Mon, Sep 16, 9:21pm by Kevin Pitstock
In the aftermath of their winning bid to host the 2020 Olympics in Tokyo, Japanese lawmakers are considering a ground-breaking new set of laws to make casino gambling legal. With an unprecedented wave of tourists set to enter Japan for the 2020 Tokyo Olympics, many in Japan would like to have world-class casinos ready to take their gaming revenues.
Legalised casino gambling has been picking up steam in Japan for some time anyway. In fact, when Japanese Prime Minister Shinzo Abe won his election earlier this year, it was predicted his Liberal Democratic Party would have the votes to pass new gaming laws. After it was announced Japan would host the Olympics earlier this week, speculation again rose.
Citigroup Inc. predicts a vote on gambling reforms in the near future. An analysis paper by Citigroup said, “Key political figures have publicly backed the initiative, and the ruling party currently has the votes to pass it. The casino gambling bill–the first step–is likely to be presented in 4Q.”
The Japanese people love gambling. No country in the world has more gaming machines than Japan, though their machines are found in the pachinko parlours. Concerns about immorality and fear of Yakuza penetration in the gaming industry caused politicians long ago to ban pachinko games for real money. Prizes are given out, though a typically elaborate Japanese expedient was found for getting around the restrictive laws.
Pachinko parlours offer all kinds of prizes for winners, who must collect balls during the game. These balls are exchanged for “special prizes” which can then be sold at an outside establishment nearby. The special prizes include anything from a sliver of gold to a plastic toy, but are found amongst an assortment of lesser prizes. Most gamblers select as many special prizes as their ball allotment allows. With the change they have left over, they might buy cigarette lighters or fountain pens.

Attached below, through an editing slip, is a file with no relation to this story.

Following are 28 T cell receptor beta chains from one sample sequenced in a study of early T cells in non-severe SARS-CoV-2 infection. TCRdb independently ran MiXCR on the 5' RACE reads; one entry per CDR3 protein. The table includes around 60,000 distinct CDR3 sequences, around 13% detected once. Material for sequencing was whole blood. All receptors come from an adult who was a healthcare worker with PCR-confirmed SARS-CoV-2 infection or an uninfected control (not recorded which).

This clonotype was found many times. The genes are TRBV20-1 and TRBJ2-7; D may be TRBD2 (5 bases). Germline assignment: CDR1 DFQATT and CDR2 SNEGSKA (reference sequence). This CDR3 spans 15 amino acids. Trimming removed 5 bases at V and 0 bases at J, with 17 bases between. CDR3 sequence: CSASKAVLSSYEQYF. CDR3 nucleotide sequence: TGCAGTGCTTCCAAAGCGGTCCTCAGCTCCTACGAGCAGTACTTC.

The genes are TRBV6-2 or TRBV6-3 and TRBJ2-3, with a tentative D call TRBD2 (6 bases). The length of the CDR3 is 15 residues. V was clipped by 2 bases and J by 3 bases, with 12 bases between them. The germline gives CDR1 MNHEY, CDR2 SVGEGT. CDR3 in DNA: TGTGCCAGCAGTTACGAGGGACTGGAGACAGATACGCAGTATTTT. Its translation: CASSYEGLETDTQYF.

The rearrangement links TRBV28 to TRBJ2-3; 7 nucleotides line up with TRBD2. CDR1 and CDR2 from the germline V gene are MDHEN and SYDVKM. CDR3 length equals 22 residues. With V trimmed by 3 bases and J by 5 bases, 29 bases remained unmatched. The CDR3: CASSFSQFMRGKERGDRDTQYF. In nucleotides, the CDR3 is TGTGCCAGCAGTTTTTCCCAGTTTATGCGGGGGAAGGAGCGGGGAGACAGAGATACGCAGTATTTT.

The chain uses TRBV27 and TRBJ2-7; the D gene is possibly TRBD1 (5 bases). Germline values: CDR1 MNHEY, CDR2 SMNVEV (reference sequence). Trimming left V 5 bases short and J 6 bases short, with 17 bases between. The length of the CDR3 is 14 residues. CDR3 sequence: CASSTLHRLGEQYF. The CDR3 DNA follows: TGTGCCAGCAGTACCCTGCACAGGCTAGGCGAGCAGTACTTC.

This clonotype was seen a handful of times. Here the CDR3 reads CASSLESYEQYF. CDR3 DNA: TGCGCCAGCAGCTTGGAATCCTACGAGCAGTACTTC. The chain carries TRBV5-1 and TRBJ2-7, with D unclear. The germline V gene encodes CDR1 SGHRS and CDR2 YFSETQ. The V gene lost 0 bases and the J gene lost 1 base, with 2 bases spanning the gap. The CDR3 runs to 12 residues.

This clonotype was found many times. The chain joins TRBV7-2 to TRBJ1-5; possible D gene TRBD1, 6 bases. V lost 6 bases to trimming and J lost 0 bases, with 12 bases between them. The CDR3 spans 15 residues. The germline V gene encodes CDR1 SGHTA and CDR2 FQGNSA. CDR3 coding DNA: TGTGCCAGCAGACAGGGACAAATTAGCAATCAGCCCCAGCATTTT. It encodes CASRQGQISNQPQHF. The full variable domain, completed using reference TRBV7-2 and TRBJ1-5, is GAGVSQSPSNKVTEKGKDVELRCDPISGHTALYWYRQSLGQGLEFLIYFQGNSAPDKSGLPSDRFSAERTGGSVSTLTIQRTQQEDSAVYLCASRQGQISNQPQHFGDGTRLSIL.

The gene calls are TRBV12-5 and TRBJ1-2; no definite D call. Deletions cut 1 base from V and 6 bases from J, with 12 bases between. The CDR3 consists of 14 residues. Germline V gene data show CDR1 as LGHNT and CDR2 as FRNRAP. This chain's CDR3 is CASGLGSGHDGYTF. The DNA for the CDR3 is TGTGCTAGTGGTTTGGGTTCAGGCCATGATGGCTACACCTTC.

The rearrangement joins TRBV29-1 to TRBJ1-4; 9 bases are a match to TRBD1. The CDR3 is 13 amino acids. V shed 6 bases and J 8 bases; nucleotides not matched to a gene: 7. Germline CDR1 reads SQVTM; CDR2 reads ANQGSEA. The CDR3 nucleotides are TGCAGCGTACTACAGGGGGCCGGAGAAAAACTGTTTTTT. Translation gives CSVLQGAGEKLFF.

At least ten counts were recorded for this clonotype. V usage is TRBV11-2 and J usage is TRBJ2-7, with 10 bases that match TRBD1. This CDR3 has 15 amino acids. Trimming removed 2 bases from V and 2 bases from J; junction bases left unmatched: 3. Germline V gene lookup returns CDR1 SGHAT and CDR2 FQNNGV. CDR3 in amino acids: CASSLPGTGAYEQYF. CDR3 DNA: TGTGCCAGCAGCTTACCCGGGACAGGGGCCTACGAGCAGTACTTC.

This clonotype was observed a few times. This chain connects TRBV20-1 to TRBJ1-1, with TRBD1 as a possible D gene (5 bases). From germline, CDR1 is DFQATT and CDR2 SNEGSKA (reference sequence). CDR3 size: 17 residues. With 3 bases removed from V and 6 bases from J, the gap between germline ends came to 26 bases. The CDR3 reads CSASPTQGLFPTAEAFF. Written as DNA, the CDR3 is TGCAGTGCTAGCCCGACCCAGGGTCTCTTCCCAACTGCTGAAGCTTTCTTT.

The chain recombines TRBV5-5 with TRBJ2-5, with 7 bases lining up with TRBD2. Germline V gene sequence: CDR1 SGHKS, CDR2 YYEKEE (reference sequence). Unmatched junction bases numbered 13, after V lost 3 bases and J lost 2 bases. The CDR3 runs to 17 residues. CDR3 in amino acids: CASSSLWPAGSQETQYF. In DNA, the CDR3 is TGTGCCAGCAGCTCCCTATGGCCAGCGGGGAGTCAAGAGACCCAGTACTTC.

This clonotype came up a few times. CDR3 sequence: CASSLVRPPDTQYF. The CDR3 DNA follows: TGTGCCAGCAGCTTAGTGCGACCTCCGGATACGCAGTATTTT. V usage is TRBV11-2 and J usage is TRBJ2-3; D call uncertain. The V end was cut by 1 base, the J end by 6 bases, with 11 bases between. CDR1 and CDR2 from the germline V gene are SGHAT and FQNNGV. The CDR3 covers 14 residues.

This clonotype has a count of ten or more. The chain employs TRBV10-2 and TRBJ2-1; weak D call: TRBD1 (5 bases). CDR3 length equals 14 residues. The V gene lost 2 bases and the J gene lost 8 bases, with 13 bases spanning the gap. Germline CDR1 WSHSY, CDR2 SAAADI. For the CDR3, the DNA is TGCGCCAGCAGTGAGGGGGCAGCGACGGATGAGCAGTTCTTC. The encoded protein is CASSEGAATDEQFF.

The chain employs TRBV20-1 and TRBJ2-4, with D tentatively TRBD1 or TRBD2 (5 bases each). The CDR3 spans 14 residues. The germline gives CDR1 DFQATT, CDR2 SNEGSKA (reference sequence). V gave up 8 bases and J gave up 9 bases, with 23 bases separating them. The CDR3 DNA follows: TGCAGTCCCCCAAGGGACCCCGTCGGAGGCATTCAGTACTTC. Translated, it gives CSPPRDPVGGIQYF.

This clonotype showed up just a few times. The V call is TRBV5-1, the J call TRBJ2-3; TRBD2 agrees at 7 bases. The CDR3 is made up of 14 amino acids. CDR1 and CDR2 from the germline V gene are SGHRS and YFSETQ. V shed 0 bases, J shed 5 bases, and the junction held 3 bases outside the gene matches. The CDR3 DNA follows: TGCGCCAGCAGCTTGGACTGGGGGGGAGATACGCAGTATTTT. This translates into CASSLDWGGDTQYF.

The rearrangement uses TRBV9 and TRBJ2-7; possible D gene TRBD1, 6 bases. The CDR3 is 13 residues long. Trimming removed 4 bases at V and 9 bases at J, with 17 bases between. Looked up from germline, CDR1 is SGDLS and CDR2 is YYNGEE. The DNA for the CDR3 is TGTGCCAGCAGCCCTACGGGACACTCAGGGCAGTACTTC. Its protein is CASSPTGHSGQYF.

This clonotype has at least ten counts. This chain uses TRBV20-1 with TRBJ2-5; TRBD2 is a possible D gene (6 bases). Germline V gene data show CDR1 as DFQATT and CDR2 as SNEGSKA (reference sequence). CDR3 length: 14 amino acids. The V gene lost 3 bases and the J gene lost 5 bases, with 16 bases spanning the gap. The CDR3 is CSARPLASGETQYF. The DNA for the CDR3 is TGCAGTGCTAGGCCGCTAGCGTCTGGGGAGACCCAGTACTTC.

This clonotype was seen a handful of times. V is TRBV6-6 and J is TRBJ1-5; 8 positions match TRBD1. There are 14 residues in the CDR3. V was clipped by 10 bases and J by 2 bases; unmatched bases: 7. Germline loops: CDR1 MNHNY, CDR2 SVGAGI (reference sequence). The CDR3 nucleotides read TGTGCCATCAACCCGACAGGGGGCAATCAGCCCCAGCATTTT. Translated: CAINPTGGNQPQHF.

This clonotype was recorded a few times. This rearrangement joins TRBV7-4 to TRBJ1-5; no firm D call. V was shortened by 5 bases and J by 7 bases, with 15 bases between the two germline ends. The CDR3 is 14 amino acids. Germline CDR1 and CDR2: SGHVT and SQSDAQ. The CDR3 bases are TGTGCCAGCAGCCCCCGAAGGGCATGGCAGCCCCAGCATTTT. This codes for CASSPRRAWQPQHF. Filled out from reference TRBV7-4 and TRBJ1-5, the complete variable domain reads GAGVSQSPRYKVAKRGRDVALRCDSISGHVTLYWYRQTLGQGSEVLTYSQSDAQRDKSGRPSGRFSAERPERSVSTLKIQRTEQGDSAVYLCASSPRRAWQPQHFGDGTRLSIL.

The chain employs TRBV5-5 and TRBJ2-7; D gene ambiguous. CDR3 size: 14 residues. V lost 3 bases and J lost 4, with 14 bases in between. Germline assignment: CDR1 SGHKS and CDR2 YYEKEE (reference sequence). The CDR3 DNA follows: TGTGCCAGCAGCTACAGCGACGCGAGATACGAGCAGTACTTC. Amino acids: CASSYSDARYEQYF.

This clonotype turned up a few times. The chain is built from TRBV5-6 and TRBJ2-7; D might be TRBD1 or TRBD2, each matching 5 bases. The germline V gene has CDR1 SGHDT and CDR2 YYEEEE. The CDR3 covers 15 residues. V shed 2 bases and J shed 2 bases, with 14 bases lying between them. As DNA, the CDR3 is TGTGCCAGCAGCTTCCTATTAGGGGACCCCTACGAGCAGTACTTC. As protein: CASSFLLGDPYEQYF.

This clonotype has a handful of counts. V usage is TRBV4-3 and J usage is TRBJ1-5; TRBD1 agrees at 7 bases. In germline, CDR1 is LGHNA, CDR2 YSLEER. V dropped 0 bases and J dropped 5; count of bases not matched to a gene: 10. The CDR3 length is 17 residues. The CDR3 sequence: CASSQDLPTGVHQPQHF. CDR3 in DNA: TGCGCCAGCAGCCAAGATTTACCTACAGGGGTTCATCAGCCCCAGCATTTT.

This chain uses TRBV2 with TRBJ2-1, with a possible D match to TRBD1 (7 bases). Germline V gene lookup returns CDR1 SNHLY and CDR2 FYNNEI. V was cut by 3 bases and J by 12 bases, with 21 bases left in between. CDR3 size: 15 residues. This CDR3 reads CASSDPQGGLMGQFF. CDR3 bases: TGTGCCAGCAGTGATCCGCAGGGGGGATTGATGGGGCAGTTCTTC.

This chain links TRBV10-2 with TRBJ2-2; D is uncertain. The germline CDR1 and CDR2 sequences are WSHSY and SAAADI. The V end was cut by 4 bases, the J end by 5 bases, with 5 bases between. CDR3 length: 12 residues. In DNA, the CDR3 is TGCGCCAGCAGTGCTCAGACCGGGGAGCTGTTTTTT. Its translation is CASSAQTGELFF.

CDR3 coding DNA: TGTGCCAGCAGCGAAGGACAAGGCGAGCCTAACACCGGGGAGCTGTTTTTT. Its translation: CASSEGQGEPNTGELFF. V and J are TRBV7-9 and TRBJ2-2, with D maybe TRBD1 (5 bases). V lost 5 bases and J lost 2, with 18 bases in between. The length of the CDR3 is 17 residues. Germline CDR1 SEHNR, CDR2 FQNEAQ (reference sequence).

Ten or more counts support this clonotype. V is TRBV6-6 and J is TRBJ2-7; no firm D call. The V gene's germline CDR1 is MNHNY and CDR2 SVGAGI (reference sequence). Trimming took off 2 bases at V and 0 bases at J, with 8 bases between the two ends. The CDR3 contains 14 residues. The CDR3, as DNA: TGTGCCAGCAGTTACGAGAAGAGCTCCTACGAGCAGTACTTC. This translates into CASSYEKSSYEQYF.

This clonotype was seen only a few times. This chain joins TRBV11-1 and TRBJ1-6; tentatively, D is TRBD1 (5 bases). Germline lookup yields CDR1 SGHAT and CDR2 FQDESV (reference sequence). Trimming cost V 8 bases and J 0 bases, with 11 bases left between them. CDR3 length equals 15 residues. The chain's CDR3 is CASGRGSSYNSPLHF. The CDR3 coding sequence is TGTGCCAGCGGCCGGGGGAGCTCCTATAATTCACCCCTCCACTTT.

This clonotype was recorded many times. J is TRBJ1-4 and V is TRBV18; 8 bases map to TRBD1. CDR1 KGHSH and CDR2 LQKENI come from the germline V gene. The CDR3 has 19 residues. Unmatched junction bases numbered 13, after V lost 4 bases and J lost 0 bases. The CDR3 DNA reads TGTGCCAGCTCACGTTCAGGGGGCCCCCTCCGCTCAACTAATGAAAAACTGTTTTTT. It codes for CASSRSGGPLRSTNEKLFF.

Experts say at least four different gaming groups have expressed interest in developing integrated casino-resorts in Japan, if new laws are put in place. Las Vegas Sands Corp, which owns the biggest casino in Macau, is said to have an interest in building in Japan. 90% of The Sands’ revenue comes from the Asian market these days.
Crown Melco also appears to have an interest in such a development. Crown Melco is a partnership between James Packer’s Crown Limited Group (which owns 10%) and Lawrence Ho’s Melco Holdings. James Packer is on record saying he hopes to be building a casino in Japan in 2017 or so, when several other developments are finished.
Whichever gaming interests end up building in Japan will be tapping a lucrative source of revenue. It is estimated Japan’s casino industry might produce $15 billion a year. Japan has an immense economy and a massive tourist trade, so the two combined should produce some of the wealthiest casino properties in the world.
Expect the looming Olympic Games to give a spur to the legislative agenda on casinos. If these gaming venues are going to be built, it only makes sense they should be built and operative by 2020. The Olympics should bring a tidal wave of tourists. Many of these would seek out gaming venues if they were built.
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